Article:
www.facebook.com/groups/417030973601268This weeks’ article comes thanks to one of my members in my Free Facebook group for carers of children with gut and/or skin issues. She asked for exactly what it says in the title. Ideas for gently supporting gut health whilst appealing to a fussy eater.
At first glance it may appear that this article is only aimed at children, but it isn’t. You would be surprised how many adults have quite distinctive likes and dislikes when it comes to food. So, this is a great topic to tackle because it effects so many of us, whether we are a parent of a fussy eater, or whether we aren’t that keen on a few foods ourselves.
Last thing before I delve properly into the topic. My belief is that fussy eaters are born and not made and so I want to take any of notion of guilt straight out of the equation. This is the little anecdote that brought me to that conclusion:
My first-born loves all food, a lot. As an infant/young child he was never happier than when he was eating, and we were amazed by how adventurous he was, so young. I of course, as a first-time parent, foolishly thought that this had something to do with my parenting skills. As I was soon to find out, my son was born loving food, it had absolutely diddly squat to do with me.
My daughter then arrived, and if I was a suspicious sort, I would think that she came specifically to teach me a lesson. Food didn’t interest her. She didn’t like lumps right from the start – baby porridge was a no-no, she just spat it out. She would only eat vegetables that came from tins, and she could outlast my patience at the table, by a considerable mile. She was born suspicious of most foods and there was nothing I could do to change it.
Well, I did manage, but it took years. She is part of the reason I retrained as a Registered Nutritional Therapy Practitioner, I needed to know more, so I could feed her better. You’ll be pleased to hear that she now eats an amazing variety of foods and cooks for most of her friends. She still doesn’t like yogurts with ‘bits’, however.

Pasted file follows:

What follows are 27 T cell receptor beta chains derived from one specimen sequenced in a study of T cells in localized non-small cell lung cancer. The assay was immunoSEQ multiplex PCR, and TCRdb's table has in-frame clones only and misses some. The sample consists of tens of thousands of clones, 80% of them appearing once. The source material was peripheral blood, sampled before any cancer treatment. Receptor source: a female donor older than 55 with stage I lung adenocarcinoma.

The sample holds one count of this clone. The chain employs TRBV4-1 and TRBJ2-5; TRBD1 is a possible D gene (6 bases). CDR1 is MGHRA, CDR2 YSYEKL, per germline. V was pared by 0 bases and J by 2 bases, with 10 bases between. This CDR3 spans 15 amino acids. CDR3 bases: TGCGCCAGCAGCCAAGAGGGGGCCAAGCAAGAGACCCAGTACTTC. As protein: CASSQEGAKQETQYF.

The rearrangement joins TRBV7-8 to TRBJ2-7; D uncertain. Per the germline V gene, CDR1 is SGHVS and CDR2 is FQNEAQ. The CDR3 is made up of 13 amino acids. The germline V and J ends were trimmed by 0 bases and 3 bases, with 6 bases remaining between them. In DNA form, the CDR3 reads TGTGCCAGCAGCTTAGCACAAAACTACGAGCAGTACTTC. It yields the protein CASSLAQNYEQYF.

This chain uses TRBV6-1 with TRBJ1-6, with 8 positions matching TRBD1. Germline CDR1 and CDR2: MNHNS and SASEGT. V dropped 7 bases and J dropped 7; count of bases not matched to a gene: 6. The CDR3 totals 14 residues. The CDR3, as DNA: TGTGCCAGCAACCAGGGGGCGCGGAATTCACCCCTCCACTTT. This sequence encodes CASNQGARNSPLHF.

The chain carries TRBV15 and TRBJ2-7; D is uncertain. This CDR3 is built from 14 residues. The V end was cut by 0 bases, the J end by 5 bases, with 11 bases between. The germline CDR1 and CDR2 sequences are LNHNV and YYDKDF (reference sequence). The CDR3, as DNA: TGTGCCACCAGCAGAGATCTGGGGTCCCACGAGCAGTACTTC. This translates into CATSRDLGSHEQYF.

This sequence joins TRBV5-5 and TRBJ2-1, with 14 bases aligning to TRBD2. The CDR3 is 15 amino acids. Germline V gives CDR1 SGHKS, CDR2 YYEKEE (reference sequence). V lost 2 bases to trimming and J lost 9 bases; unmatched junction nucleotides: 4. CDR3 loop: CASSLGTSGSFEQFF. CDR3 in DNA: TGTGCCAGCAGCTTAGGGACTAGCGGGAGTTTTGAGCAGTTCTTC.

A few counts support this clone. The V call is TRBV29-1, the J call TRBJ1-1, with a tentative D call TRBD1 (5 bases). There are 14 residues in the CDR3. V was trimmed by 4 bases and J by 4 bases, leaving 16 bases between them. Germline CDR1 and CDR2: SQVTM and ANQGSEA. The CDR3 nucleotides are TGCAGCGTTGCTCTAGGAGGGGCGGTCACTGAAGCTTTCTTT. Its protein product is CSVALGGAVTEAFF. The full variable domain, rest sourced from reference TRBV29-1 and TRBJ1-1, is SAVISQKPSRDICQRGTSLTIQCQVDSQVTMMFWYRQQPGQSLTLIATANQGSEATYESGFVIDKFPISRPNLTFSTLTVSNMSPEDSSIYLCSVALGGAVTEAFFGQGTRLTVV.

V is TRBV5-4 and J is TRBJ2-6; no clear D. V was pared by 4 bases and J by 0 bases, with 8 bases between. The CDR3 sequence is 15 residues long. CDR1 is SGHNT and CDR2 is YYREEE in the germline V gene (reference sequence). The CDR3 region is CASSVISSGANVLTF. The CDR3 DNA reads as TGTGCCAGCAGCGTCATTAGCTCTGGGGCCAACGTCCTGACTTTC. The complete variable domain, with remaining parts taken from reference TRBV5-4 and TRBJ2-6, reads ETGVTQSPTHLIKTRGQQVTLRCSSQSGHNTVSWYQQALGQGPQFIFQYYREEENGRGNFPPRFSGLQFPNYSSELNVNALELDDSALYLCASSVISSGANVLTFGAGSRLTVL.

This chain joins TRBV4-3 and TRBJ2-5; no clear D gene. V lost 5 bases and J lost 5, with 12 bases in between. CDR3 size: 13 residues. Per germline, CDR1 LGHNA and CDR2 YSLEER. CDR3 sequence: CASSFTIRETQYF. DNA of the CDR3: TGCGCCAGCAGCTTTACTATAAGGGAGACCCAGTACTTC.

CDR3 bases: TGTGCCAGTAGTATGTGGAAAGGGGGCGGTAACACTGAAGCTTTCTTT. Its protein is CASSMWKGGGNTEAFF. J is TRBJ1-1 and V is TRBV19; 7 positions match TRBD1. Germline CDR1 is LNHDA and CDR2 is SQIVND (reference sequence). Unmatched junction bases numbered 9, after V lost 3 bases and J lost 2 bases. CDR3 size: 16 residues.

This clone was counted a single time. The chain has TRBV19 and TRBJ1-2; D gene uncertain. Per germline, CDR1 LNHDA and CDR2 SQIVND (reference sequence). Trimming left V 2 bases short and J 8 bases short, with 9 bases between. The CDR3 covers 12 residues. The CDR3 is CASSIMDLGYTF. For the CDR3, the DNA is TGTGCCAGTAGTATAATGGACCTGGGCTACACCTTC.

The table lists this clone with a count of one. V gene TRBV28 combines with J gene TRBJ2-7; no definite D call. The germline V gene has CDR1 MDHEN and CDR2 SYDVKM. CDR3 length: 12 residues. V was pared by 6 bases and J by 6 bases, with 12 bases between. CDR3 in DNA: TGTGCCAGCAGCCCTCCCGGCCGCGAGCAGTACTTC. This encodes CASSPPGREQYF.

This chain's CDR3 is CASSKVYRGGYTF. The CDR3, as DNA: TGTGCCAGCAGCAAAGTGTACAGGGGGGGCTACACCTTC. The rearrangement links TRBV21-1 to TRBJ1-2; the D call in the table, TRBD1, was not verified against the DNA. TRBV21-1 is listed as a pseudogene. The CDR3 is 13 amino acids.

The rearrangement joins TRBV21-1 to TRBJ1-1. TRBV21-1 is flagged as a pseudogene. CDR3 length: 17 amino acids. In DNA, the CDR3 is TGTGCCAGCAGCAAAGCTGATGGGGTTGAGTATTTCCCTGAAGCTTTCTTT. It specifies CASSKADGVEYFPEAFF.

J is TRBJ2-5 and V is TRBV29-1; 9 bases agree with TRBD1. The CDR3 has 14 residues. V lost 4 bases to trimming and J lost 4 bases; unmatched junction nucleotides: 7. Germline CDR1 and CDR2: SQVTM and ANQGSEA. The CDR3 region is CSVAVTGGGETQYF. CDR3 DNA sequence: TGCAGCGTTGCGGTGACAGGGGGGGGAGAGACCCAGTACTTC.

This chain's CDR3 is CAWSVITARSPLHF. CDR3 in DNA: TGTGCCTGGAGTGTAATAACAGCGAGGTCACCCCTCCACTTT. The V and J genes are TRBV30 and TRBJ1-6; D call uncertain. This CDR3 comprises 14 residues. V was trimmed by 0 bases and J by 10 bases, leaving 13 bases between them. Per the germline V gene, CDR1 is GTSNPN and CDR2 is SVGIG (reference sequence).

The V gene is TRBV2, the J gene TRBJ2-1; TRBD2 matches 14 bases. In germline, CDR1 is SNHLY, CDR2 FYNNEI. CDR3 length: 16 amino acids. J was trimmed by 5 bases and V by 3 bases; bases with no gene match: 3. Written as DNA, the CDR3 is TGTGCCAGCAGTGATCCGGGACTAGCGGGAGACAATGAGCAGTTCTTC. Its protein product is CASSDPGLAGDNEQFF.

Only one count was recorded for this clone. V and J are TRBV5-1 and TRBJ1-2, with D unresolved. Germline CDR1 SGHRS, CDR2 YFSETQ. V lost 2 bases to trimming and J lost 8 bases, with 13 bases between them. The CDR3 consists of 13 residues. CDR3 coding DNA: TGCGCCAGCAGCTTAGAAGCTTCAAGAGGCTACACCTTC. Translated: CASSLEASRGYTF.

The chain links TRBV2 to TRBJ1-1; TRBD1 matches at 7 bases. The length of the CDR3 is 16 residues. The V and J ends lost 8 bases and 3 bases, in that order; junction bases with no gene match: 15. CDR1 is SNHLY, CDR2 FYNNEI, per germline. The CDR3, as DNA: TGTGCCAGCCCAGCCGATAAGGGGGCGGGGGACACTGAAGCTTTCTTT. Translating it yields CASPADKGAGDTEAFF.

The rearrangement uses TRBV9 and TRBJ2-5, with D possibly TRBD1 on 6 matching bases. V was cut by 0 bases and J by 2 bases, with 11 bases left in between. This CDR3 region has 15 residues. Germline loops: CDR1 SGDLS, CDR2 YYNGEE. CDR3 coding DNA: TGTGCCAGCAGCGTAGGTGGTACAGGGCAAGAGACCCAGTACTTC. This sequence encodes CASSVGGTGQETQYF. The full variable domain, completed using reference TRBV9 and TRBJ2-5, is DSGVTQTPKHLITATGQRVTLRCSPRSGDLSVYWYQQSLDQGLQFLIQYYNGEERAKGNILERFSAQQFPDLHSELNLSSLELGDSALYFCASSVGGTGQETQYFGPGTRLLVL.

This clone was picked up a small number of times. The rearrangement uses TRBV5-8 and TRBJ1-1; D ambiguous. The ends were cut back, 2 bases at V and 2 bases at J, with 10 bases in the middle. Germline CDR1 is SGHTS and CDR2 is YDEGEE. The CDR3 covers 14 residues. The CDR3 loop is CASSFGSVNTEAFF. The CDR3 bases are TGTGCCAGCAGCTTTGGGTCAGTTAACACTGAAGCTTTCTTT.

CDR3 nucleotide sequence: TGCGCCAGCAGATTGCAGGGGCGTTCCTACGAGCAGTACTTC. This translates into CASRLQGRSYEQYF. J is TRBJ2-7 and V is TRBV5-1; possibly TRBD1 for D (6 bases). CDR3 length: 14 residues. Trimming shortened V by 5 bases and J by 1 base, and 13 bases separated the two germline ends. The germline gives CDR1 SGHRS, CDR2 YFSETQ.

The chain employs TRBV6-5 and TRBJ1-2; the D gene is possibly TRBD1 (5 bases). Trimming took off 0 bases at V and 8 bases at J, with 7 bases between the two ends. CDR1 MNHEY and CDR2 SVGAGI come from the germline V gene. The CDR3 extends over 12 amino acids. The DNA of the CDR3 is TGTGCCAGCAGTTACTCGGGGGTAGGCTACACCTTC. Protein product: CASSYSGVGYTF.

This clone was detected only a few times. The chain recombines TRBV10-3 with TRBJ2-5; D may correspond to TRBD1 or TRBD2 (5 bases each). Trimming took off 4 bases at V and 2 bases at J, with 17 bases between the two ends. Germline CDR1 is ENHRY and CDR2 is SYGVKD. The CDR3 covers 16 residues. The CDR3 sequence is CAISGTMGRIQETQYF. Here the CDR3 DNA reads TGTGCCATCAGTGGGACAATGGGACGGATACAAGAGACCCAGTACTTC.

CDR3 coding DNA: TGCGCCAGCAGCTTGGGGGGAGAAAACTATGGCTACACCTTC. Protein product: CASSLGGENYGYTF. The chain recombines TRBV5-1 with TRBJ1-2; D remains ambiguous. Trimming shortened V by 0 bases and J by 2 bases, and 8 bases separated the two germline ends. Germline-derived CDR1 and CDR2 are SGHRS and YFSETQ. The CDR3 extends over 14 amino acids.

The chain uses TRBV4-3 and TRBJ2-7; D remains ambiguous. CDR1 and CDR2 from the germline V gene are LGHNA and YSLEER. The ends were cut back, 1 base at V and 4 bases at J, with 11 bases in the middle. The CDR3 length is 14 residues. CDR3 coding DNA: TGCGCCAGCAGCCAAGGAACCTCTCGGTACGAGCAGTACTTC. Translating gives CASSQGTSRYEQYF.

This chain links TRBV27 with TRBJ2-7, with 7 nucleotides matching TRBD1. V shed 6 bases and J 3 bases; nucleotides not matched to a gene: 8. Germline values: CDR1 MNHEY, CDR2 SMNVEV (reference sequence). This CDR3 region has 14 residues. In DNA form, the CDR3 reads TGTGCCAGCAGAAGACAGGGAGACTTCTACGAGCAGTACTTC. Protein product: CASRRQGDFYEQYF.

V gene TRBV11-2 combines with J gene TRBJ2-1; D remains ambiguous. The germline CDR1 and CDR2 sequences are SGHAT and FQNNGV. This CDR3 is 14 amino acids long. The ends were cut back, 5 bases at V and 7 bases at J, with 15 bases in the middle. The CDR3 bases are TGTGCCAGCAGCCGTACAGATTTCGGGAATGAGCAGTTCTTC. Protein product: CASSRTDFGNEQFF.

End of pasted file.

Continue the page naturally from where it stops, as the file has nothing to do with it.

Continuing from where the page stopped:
Anyway, enough digression. Today’s article is all about which nutrients are helpful to support gut health generally and some tips on how to subtlety incorporate them in the diet so that it slips past the most vigilant of fussy eaters.
A quick overview of our digestive system and what it needs for health.
Before we get into the nutrients and tips, just a quick overview of the gut. The gut runs all the way from our mouth to our bottom. Digestion starts in the mouth, specifically for carbohydrates (bread, pasta, flour-based products, potatoes etc), once swallowed the food passes via the oesophagus and is drip fed into the stomach. It then passes through into the small intestine, where most digestion of nutrients takes place, before moving into the large intestine where water is removed, and our gut bacteria continues to break down matter and synthesises certain vitamins. We then finally pass what’s left as a stool, and the process is complete. The whole process is managed thanks to peristalsis, a wave like action that helps propel the food to each area of the digestive stages.
Many clients talk about gut problems, but that term is a little vague as issues can occur at any of the stages. We may eat too quickly and not chew enough so that the food is too large, and we experience a sensation that the food is hard to digest. We can have issues with our oesophagus so that some of the stomach acid comes up further than it should, and we experience reflux. We can have too much or even too little stomach acid so our foods, most commonly proteins, aren’t adequately broken down. We can have an issue with digestive enzymes or bile acids. Bacteria can come up to the small intestine, where they shouldn’t be and trigger small intestinal bowel overgrowth (SIBO). We can have an unbalanced gut bacteria population and constipation in the large intestine.
So which nutrients are good for our digestive system?
Here is a list of the nutrients, the tips on how to incorporate them will follow!
How to slip these ingredients into your fussy eater’s diet.
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I’m Jessica Fonteneau, the Eczema and Digestive Health Nutrition Expert. I’ve worked with hundreds of clients to help them change their diets, better manage their flares, and find relief.
My vocation is to help those with eczema and digestive issues, because I have suffered with these interlinked conditions since I was 6 months old, and I truly know what it is like to experience these debilitating conditions.
Every client I have ever worked with has their own triggers and ideal nutrition. There is no such thing as ‘one-size-fits-all’. Whether you work with me one-to-one or use my guided tools, my objective is to help you uncover what works best for you, so that you take back control and experience relief.
My guided programmes are only suitable for adults as children have very specific nutrition requirements. I do, however, work with many child clients as part of my clinic.
I also offer two free communities for adults caring for children with eczema and digestive symptoms, feel free to come and join us and get some well-deserved support.
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Interested in what I do and who I am? Go to my website: www.jessicafonteneaunutrition.com
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